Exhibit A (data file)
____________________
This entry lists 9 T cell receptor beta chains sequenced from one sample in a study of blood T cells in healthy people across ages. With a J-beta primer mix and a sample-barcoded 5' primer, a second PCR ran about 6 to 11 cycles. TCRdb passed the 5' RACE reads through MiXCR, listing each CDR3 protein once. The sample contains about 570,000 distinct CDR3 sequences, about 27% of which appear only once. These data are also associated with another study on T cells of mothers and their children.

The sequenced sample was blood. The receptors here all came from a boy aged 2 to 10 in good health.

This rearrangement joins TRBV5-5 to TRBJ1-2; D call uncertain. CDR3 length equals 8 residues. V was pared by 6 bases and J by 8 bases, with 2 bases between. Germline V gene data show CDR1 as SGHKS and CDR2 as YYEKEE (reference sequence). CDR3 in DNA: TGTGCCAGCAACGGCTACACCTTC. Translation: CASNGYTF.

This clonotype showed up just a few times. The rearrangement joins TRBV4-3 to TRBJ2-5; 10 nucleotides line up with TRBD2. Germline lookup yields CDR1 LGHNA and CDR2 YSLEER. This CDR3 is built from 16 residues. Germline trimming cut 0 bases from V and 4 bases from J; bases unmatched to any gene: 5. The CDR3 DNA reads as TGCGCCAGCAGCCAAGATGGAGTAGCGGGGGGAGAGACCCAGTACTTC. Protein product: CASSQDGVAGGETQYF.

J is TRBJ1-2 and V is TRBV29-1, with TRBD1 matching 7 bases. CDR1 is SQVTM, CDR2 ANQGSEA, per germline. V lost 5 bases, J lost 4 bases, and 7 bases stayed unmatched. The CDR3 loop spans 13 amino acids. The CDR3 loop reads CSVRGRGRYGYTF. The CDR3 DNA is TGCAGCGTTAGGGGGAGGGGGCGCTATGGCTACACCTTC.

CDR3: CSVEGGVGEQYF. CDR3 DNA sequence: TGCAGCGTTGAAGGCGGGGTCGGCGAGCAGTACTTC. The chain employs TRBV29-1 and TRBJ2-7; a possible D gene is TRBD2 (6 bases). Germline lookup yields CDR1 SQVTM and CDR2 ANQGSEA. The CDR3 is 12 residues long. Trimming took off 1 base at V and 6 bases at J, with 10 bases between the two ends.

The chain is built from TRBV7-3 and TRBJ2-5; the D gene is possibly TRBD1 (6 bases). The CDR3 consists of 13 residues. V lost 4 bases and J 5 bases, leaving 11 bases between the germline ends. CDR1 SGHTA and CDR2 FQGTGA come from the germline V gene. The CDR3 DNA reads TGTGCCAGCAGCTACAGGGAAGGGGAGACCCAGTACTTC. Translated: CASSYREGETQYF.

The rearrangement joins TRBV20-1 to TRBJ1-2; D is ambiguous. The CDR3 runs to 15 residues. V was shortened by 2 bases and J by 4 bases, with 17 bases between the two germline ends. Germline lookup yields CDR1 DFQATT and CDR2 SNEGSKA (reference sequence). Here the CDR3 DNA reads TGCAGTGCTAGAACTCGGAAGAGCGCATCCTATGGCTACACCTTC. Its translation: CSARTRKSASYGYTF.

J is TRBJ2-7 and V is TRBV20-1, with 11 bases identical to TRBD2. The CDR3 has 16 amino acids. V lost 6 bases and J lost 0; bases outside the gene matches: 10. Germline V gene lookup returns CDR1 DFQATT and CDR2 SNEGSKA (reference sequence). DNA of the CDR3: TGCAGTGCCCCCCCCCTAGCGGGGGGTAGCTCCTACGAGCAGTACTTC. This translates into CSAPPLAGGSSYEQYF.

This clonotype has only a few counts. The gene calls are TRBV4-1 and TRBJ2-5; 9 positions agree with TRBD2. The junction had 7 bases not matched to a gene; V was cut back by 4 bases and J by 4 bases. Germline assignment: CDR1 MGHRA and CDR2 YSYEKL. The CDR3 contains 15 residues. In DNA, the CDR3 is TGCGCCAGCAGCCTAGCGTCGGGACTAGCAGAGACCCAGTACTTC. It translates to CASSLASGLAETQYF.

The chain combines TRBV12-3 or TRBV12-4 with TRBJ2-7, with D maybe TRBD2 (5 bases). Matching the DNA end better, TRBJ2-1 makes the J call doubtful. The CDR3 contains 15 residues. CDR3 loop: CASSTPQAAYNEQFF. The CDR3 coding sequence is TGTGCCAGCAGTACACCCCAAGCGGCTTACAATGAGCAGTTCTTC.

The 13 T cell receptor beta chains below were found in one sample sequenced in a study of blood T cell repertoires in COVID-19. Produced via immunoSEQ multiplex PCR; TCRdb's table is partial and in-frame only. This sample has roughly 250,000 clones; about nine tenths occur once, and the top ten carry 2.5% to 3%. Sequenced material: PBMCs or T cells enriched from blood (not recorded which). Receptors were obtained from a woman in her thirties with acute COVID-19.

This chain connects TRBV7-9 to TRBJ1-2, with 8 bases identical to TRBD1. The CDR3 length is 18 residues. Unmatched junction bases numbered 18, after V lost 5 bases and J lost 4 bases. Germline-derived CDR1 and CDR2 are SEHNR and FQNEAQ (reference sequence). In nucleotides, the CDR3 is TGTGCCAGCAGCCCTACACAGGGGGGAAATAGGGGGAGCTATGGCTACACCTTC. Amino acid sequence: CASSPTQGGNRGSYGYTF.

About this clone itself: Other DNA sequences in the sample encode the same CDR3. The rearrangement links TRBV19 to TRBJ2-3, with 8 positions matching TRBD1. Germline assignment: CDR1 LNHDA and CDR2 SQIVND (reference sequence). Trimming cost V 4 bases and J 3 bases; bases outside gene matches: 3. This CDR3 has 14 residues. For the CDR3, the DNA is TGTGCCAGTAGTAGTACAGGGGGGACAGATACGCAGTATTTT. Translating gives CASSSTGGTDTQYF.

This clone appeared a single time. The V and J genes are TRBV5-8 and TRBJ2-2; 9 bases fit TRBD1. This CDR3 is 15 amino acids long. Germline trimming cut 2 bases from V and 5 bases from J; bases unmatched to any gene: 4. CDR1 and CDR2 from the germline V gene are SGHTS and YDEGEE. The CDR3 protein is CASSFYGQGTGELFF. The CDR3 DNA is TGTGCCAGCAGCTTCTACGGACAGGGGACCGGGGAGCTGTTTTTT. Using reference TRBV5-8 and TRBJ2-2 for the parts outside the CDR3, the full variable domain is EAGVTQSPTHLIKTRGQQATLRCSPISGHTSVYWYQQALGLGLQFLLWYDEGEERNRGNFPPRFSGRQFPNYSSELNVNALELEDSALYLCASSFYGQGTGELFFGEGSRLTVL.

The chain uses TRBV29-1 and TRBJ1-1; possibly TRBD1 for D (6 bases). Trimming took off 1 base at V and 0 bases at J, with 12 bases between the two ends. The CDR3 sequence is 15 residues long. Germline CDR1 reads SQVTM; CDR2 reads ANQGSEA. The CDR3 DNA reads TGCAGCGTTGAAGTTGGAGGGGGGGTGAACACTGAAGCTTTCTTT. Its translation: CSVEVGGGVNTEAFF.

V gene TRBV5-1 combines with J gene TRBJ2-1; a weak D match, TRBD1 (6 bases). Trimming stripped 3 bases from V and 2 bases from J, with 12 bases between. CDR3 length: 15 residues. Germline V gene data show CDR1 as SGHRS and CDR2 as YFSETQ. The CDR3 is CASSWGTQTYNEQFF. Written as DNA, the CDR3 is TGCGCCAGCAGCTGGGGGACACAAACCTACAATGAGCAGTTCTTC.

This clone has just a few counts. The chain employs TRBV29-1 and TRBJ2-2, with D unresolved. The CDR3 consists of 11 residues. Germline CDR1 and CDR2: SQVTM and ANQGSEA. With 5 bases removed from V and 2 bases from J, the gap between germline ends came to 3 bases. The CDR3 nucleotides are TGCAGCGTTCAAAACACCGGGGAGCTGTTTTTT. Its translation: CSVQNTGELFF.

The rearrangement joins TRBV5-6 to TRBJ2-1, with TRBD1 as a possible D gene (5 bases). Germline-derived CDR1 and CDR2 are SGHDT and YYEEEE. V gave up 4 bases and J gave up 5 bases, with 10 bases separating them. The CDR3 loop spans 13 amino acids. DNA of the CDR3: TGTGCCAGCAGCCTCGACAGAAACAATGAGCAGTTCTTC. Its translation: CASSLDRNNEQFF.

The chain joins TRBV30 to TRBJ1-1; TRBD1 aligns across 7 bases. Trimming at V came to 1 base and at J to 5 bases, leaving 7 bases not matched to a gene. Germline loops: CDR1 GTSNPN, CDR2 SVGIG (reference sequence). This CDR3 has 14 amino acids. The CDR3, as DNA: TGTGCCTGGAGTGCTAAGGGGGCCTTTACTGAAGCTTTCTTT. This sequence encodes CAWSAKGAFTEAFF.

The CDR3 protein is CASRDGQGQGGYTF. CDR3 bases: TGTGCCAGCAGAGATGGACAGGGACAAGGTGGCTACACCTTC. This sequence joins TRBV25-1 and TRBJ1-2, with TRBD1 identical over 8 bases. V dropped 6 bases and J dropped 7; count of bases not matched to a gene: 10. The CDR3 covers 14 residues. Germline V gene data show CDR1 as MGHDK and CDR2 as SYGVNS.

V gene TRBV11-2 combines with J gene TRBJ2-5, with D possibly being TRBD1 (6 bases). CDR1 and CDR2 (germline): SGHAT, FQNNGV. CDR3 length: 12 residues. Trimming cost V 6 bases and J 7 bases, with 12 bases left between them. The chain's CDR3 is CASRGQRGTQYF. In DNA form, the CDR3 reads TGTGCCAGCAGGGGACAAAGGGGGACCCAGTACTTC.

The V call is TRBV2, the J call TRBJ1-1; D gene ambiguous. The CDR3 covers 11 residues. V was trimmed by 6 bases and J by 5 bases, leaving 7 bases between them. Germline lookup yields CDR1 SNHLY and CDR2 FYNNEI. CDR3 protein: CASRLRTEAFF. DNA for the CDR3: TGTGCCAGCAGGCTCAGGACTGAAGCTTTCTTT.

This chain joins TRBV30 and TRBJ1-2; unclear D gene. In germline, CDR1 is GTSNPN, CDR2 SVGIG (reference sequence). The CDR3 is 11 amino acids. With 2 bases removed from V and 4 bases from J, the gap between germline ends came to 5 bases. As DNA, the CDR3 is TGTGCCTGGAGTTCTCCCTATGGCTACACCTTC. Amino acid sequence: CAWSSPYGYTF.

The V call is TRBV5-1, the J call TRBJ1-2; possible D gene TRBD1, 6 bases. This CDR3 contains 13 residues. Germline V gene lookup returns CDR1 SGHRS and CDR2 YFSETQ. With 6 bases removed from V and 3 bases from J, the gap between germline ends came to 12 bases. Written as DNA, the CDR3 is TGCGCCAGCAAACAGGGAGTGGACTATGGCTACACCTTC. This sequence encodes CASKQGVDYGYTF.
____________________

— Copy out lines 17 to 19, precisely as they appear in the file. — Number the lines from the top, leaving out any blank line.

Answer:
V gene TRBV5-1 combines with J gene TRBJ2-1; a weak D match, TRBD1 (6 bases). Trimming stripped 3 bases from V and 2 bases from J, with 12 bases between. CDR3 length: 15 residues. Germline V gene data show CDR1 as SGHRS and CDR2 as YFSETQ. The CDR3 is CASSWGTQTYNEQFF. Written as DNA, the CDR3 is TGCGCCAGCAGCTGGGGGACACAAACCTACAATGAGCAGTTCTTC.

This clone has just a few counts. The chain employs TRBV29-1 and TRBJ2-2, with D unresolved. The CDR3 consists of 11 residues. Germline CDR1 and CDR2: SQVTM and ANQGSEA. With 5 bases removed from V and 2 bases from J, the gap between germline ends came to 3 bases. The CDR3 nucleotides are TGCAGCGTTCAAAACACCGGGGAGCTGTTTTTT. Its translation: CSVQNTGELFF.

The rearrangement joins TRBV5-6 to TRBJ2-1, with TRBD1 as a possible D gene (5 bases). Germline-derived CDR1 and CDR2 are SGHDT and YYEEEE. V gave up 4 bases and J gave up 5 bases, with 10 bases separating them. The CDR3 loop spans 13 amino acids. DNA of the CDR3: TGTGCCAGCAGCCTCGACAGAAACAATGAGCAGTTCTTC. Its translation: CASSLDRNNEQFF.